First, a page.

- Serve with berries, other fresh fruit, and your favorite nuts.
Only you have to say it in French…”Fraaance”. Also feel free to be a little snooty about it, but that’s optional.
In October Evelina and I travelled to Paris. My cousin has been living there for about a year with her husband and daughter and now their new-born son. Though his arrival was after our visit. Evelina and had a great time visiting with them and catching up. The last time I had seen my cousins daughter she was only three months old, so it was quite different to get to play with her as an almost three-year old in the parks of Paris and bounce up and down on a seesaw beside the Notre Dame.
Evelina and I loved Paris. As they say the city is for lovers.
After we got home I took the opportunity to work on number 15 on my 30 before 30 list. I made a map matte.
Here’s the example picture I found on Pintrest:
And here’s my crack at it:
I just loved the idea of using a map as a matte! I got in almost everything in the matte that we did/went to. We stayed by the Eifel Tower, visited the Louvre and the Musée d’Orsay, as well as strolled along the Seine eating baguettes in the sunshine.
To all you happy folk enjoying Christmas Day today I’d like to take the chance to share with you what we here in Sweden eat on Christmas Eve.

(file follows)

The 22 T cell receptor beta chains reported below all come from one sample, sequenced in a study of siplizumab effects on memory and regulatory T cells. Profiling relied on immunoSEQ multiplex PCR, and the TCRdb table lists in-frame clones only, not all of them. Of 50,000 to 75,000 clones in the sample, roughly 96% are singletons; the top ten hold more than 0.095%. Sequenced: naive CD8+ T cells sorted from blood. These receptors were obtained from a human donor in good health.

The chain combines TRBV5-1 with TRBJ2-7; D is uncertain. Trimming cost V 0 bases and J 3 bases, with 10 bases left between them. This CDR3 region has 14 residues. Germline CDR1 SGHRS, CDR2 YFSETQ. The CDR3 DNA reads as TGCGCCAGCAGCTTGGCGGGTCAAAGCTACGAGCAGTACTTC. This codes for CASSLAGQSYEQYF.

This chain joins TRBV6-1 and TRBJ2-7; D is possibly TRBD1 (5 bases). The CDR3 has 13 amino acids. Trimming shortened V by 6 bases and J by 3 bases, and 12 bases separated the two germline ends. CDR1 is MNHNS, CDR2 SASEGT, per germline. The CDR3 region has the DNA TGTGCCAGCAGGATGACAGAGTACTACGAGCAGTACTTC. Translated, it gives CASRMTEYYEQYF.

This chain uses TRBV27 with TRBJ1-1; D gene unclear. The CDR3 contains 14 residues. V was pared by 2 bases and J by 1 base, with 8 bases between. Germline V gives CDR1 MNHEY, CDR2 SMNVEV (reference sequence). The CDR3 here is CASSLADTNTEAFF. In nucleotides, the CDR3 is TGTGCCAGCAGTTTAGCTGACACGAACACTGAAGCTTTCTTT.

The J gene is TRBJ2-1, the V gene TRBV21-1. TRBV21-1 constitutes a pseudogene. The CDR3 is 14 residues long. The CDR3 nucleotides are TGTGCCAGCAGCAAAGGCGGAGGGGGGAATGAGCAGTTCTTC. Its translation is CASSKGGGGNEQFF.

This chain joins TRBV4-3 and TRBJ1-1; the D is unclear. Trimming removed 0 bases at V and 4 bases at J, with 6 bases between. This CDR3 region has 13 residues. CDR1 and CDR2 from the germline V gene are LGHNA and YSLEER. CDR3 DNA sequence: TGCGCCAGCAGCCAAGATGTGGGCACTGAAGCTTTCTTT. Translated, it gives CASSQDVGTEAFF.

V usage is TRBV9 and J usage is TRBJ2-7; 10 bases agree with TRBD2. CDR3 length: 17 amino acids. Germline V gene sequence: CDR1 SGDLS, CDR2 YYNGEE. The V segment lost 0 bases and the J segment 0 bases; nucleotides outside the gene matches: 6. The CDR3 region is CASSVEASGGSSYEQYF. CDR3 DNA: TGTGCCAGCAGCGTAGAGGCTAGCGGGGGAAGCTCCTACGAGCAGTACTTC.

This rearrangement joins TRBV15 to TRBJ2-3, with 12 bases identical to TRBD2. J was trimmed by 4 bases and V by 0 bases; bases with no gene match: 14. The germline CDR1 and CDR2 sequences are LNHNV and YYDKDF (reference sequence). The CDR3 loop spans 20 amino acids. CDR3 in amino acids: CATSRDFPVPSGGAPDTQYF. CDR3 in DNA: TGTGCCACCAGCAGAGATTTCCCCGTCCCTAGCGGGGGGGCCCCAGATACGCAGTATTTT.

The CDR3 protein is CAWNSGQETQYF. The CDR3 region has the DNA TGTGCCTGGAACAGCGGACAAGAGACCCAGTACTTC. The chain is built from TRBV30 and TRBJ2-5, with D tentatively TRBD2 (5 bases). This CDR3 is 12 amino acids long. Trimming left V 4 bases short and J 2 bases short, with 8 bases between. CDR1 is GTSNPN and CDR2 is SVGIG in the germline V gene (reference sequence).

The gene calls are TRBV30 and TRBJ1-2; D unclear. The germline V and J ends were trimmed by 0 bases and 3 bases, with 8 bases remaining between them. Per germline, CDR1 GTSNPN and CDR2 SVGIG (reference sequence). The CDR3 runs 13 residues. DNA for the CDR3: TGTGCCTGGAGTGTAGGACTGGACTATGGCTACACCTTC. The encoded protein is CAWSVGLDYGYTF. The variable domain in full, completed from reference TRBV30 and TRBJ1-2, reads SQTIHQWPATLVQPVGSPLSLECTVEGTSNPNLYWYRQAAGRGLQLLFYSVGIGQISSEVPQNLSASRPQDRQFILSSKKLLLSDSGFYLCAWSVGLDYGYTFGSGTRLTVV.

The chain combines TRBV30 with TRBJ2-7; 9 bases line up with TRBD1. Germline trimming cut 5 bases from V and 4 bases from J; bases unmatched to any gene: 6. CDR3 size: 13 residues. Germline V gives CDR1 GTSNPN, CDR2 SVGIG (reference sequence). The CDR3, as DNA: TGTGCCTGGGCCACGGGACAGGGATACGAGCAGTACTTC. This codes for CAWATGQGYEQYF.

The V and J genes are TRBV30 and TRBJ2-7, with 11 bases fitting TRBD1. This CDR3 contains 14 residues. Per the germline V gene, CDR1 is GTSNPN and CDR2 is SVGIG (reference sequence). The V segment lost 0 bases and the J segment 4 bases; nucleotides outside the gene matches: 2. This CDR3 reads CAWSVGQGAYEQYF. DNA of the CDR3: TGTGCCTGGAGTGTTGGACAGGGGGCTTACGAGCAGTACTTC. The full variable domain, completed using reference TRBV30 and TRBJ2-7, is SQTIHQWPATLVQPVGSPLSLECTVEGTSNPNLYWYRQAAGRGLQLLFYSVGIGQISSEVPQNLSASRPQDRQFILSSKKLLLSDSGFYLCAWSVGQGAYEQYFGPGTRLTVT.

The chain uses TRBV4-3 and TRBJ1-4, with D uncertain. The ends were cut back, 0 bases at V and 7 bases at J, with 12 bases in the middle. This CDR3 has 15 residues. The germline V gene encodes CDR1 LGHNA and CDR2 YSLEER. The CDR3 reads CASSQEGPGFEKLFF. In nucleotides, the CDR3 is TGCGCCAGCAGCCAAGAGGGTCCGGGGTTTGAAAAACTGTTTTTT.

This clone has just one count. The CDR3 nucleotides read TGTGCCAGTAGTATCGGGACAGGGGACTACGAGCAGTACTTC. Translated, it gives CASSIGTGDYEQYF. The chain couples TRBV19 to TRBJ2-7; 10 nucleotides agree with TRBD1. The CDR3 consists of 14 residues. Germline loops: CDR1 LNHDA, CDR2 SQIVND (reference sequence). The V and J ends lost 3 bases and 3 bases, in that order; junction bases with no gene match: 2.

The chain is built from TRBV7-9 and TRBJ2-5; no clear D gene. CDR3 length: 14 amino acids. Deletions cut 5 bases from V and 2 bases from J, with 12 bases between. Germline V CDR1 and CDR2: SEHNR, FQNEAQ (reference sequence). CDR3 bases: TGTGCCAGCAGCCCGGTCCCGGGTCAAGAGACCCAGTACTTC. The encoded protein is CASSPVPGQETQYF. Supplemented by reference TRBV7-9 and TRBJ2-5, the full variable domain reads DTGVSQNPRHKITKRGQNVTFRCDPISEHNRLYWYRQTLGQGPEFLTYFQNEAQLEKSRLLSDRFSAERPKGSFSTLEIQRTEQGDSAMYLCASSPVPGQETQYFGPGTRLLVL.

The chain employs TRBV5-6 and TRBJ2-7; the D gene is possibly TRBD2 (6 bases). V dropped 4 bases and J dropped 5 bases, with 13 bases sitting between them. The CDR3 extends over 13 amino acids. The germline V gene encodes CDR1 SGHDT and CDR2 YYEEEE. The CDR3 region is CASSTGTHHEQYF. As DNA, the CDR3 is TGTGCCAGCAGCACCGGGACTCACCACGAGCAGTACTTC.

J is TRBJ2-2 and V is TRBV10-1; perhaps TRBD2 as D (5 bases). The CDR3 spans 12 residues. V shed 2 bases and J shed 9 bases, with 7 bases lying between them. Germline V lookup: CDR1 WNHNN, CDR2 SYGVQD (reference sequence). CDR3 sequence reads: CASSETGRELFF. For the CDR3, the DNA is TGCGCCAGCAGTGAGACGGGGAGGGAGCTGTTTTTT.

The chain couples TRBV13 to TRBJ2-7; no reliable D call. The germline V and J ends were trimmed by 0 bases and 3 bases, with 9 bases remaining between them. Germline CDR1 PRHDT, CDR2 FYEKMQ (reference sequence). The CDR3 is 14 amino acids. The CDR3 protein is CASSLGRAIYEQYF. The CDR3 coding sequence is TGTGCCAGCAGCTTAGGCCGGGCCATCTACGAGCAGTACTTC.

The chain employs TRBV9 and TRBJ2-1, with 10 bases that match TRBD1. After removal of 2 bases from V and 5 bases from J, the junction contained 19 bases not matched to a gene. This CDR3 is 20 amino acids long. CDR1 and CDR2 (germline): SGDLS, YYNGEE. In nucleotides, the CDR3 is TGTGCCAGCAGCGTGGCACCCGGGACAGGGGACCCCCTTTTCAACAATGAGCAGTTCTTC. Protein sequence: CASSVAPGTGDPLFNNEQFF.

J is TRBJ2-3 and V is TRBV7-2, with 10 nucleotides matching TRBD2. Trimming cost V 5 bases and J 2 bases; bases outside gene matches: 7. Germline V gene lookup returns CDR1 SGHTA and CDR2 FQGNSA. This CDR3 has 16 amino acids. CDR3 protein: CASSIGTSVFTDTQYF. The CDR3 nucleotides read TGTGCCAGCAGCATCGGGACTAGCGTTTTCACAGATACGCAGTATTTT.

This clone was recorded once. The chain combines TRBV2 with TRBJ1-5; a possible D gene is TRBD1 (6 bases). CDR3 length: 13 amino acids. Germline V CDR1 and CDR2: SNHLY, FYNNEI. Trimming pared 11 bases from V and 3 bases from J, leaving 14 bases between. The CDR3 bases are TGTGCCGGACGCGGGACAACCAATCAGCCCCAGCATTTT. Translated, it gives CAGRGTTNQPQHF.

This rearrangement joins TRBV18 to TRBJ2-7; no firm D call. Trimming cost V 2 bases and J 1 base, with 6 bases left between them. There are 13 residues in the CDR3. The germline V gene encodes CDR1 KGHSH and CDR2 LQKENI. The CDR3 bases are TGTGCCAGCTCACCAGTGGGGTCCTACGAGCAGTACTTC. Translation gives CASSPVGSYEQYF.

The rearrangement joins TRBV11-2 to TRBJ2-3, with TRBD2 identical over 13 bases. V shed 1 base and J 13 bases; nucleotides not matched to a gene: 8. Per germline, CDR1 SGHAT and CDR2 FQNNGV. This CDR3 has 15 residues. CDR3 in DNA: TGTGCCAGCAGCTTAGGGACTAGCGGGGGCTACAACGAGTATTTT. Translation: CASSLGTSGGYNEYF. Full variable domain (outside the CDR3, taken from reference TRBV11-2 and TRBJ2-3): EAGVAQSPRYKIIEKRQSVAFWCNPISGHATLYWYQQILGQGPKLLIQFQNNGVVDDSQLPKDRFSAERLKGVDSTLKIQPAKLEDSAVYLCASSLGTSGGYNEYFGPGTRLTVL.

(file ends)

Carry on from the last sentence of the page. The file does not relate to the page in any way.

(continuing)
As I mentioned yesterday, in Sweden, and much of the Northland, Christmas is celebrated on Christmas Eve. In Sweden that means tons of good food.
If you find yourself in North America, and unable to enjoy this smorgasbord don’t fret!
Side bar: Smorgasbord is one of the few English words deriving directly from Swedish.
Head over to your nearest IKEA in the coming days, and you too can enjoy all this goodness. Though there’s no guarantee it will be as tasty as the homemade food here in Sweden. Actually it’s highly unlikely, but you’ll get the Swedish experience at least!
Dessert may vary, but yesterday we enjoyed a wonderful Christmas cake. It tasted like peppermint! As per the Swedish usual, dessert is always accompanied by strong coffee.
There was of course the classic ris a la malta. Enjoyed with lingon berries and saftsås.
Merry Christmas from my home to yours.
Today is Christmas Eve! That means that we’ll be celebrating today here in Sweden! In Sweden it is tradition to watch Kalle Anka (or Donald Duck) on Christmas Eve before opening the presents. Kalle Anka is a Christmas special that I don’t believe has changed in the past 50 years. And yes, you heard me right, in Sweden we wait until the night-time to open gifts.
This really bummed me out until I realized that we still open gifts a whole day before we would were we in the U.S. So to all the Swedes out there: God Jul! And to all the Americans that have yet to open your gifts: SUCKAS!
Spain part 3 of 3. The final installment. Join me today along memory lane back to my 25 before 25 list. Number 16: visit a friend at their new residence.
“Welcome to Spain Dracula!” Katie shouted to me across the bus station.
Not really. But maybe she should have.
Since we don’t live in a fake Tina Fey improv session, when I arrived in Don Benito Katie walked across the train station and introduced herself to María-José. As you remember, my new friend.